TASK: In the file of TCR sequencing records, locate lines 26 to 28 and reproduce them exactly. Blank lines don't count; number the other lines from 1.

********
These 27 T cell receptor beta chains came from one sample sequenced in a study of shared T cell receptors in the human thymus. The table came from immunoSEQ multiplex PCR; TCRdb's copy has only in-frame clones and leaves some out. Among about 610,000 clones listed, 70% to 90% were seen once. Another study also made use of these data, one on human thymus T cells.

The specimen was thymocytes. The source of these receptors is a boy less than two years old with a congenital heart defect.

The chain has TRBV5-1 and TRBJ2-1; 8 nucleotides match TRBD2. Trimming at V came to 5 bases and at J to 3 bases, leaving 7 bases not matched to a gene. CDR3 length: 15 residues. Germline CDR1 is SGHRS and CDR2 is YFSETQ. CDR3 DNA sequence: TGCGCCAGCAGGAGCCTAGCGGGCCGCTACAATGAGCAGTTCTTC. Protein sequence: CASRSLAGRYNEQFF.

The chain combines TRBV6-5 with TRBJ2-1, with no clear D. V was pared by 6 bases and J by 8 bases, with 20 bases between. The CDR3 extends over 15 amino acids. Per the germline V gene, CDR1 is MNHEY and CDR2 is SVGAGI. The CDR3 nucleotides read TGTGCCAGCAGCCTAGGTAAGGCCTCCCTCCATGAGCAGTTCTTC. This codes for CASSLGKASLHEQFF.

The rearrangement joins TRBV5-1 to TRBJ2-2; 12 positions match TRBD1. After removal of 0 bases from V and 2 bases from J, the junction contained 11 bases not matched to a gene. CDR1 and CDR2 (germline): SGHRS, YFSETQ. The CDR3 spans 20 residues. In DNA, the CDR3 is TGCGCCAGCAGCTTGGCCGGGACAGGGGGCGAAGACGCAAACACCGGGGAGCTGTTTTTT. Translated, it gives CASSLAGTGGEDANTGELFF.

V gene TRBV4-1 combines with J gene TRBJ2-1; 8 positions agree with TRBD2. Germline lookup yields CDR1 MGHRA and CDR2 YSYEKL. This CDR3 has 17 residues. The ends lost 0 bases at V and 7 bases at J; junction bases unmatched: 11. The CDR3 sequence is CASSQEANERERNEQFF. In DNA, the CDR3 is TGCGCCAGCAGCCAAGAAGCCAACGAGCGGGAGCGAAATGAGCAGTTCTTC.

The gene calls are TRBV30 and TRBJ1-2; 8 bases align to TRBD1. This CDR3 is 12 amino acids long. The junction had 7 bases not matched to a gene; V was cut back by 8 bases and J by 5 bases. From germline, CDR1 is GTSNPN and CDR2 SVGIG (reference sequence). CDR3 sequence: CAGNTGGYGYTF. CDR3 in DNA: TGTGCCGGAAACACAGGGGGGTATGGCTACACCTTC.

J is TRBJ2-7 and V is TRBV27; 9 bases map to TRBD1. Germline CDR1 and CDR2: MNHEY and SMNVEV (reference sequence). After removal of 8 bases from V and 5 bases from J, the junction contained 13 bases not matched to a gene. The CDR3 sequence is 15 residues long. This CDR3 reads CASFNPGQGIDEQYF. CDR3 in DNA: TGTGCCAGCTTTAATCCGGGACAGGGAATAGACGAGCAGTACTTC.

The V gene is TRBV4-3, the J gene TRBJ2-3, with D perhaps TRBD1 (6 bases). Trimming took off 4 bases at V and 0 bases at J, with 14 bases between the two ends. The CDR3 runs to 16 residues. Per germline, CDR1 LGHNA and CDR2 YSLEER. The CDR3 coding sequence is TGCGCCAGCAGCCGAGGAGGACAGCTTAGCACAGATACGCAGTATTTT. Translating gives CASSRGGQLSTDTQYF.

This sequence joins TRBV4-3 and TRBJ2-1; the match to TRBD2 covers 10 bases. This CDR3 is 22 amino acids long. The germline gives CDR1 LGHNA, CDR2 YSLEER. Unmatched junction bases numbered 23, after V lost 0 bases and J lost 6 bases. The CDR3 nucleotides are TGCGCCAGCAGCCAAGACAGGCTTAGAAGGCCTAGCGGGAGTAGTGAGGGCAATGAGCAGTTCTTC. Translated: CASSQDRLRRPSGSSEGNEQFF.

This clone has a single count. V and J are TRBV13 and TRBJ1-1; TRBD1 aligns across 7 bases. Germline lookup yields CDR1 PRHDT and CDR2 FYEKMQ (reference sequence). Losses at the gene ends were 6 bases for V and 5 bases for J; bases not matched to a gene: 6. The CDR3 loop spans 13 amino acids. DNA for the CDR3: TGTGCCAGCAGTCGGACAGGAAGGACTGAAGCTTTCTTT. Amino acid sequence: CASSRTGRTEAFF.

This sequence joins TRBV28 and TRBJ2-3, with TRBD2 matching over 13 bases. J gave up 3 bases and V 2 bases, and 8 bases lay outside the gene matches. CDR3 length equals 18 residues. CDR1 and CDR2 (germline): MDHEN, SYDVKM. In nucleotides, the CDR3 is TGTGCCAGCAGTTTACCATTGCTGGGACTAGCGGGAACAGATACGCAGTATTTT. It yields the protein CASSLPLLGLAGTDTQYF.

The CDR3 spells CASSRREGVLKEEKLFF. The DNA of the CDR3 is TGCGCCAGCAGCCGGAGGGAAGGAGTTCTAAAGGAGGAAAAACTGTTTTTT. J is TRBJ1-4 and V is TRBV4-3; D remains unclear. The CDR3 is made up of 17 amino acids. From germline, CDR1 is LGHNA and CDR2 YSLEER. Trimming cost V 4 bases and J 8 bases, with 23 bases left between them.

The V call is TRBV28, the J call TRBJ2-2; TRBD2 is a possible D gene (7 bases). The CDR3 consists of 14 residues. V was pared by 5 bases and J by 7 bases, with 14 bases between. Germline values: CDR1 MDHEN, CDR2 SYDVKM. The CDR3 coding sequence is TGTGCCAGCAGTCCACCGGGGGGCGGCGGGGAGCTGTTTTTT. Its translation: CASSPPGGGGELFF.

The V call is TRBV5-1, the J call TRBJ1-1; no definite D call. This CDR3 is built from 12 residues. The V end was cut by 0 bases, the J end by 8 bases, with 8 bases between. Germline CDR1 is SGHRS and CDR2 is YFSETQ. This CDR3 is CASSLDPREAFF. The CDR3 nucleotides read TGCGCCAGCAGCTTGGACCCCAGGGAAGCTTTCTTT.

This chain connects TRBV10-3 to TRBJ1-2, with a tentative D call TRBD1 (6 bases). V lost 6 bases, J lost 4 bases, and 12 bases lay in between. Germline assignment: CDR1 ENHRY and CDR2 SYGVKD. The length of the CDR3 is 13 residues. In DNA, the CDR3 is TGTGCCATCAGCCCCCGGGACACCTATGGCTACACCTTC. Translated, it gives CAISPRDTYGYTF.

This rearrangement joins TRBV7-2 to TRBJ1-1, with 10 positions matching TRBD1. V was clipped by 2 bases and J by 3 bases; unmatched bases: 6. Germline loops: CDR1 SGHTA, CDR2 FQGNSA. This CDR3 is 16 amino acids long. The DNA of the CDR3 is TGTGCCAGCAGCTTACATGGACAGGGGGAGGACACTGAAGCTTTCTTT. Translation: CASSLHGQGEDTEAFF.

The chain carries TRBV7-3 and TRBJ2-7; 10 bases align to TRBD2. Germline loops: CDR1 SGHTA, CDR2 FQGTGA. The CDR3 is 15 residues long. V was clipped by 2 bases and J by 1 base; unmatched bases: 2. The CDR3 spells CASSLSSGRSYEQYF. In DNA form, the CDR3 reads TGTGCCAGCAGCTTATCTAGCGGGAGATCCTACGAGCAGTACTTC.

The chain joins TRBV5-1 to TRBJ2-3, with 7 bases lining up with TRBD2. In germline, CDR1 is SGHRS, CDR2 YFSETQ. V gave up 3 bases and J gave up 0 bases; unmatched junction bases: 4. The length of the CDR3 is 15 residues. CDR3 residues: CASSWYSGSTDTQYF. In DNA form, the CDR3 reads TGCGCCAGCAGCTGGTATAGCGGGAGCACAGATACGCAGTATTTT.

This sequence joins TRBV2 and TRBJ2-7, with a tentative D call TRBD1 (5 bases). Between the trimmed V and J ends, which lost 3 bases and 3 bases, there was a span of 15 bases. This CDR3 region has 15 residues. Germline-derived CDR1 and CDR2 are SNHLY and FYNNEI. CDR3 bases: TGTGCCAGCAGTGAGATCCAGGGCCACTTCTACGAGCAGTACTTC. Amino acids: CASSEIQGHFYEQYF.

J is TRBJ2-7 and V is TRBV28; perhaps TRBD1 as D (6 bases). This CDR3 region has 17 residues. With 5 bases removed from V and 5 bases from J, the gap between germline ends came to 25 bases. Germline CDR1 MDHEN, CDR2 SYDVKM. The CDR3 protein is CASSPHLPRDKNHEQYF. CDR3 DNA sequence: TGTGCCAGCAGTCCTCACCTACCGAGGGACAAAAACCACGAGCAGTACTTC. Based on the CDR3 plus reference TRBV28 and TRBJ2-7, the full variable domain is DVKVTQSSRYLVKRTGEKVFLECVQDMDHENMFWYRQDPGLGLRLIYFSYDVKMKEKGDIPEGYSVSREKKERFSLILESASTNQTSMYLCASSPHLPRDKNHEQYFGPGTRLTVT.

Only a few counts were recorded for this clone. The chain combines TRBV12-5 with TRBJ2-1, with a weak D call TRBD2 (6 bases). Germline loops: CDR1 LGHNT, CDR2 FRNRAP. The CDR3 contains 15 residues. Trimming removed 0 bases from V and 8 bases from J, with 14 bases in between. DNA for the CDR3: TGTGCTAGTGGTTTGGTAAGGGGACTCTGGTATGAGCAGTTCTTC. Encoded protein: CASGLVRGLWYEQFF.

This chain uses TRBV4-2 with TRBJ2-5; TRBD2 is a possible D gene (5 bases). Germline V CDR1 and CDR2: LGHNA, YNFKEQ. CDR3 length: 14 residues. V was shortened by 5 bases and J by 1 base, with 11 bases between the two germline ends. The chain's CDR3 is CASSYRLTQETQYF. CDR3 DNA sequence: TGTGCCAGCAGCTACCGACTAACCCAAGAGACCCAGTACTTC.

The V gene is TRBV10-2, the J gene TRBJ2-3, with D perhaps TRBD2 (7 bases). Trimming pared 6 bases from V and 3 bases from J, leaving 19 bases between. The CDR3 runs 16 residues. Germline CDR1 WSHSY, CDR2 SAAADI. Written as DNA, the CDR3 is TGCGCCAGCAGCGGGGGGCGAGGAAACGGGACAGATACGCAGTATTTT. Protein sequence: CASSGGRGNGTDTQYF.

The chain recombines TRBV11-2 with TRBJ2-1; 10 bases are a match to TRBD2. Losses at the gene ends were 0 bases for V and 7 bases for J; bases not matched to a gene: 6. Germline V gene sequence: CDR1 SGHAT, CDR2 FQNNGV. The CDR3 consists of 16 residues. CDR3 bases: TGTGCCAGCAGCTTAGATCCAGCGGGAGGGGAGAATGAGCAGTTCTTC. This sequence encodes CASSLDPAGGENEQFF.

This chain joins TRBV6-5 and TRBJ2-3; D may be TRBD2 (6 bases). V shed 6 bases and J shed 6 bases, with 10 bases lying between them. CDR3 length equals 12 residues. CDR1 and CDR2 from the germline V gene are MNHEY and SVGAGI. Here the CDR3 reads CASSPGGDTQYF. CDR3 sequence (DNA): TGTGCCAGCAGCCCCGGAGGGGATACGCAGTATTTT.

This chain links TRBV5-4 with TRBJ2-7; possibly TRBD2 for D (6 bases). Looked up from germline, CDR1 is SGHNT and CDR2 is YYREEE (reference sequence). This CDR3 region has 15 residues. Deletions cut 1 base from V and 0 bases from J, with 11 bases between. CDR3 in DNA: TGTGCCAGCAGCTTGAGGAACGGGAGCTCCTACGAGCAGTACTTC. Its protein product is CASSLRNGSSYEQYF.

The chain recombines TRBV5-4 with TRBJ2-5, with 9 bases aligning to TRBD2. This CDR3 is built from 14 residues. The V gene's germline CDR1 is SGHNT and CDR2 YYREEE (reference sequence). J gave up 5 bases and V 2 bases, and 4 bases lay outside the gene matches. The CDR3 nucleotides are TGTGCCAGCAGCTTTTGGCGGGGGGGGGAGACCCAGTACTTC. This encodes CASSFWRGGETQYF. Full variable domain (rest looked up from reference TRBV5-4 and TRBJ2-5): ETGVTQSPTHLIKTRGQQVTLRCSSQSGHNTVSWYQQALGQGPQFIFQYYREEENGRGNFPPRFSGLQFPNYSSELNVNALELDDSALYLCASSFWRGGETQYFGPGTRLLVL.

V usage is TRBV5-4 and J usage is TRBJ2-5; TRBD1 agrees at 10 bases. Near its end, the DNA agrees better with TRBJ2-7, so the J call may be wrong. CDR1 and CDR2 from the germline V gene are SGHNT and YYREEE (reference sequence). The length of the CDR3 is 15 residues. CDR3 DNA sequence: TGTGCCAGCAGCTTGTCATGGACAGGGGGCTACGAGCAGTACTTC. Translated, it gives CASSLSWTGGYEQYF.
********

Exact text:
This chain joins TRBV6-5 and TRBJ2-3; D may be TRBD2 (6 bases). V shed 6 bases and J shed 6 bases, with 10 bases lying between them. CDR3 length equals 12 residues. CDR1 and CDR2 from the germline V gene are MNHEY and SVGAGI. Here the CDR3 reads CASSPGGDTQYF. CDR3 sequence (DNA): TGTGCCAGCAGCCCCGGAGGGGATACGCAGTATTTT.

This chain links TRBV5-4 with TRBJ2-7; possibly TRBD2 for D (6 bases). Looked up from germline, CDR1 is SGHNT and CDR2 is YYREEE (reference sequence). This CDR3 region has 15 residues. Deletions cut 1 base from V and 0 bases from J, with 11 bases between. CDR3 in DNA: TGTGCCAGCAGCTTGAGGAACGGGAGCTCCTACGAGCAGTACTTC. Its protein product is CASSLRNGSSYEQYF.

The chain recombines TRBV5-4 with TRBJ2-5, with 9 bases aligning to TRBD2. This CDR3 is built from 14 residues. The V gene's germline CDR1 is SGHNT and CDR2 YYREEE (reference sequence). J gave up 5 bases and V 2 bases, and 4 bases lay outside the gene matches. The CDR3 nucleotides are TGTGCCAGCAGCTTTTGGCGGGGGGGGGAGACCCAGTACTTC. This encodes CASSFWRGGETQYF. Full variable domain (rest looked up from reference TRBV5-4 and TRBJ2-5): ETGVTQSPTHLIKTRGQQVTLRCSSQSGHNTVSWYQQALGQGPQFIFQYYREEENGRGNFPPRFSGLQFPNYSSELNVNALELDDSALYLCASSFWRGGETQYFGPGTRLLVL.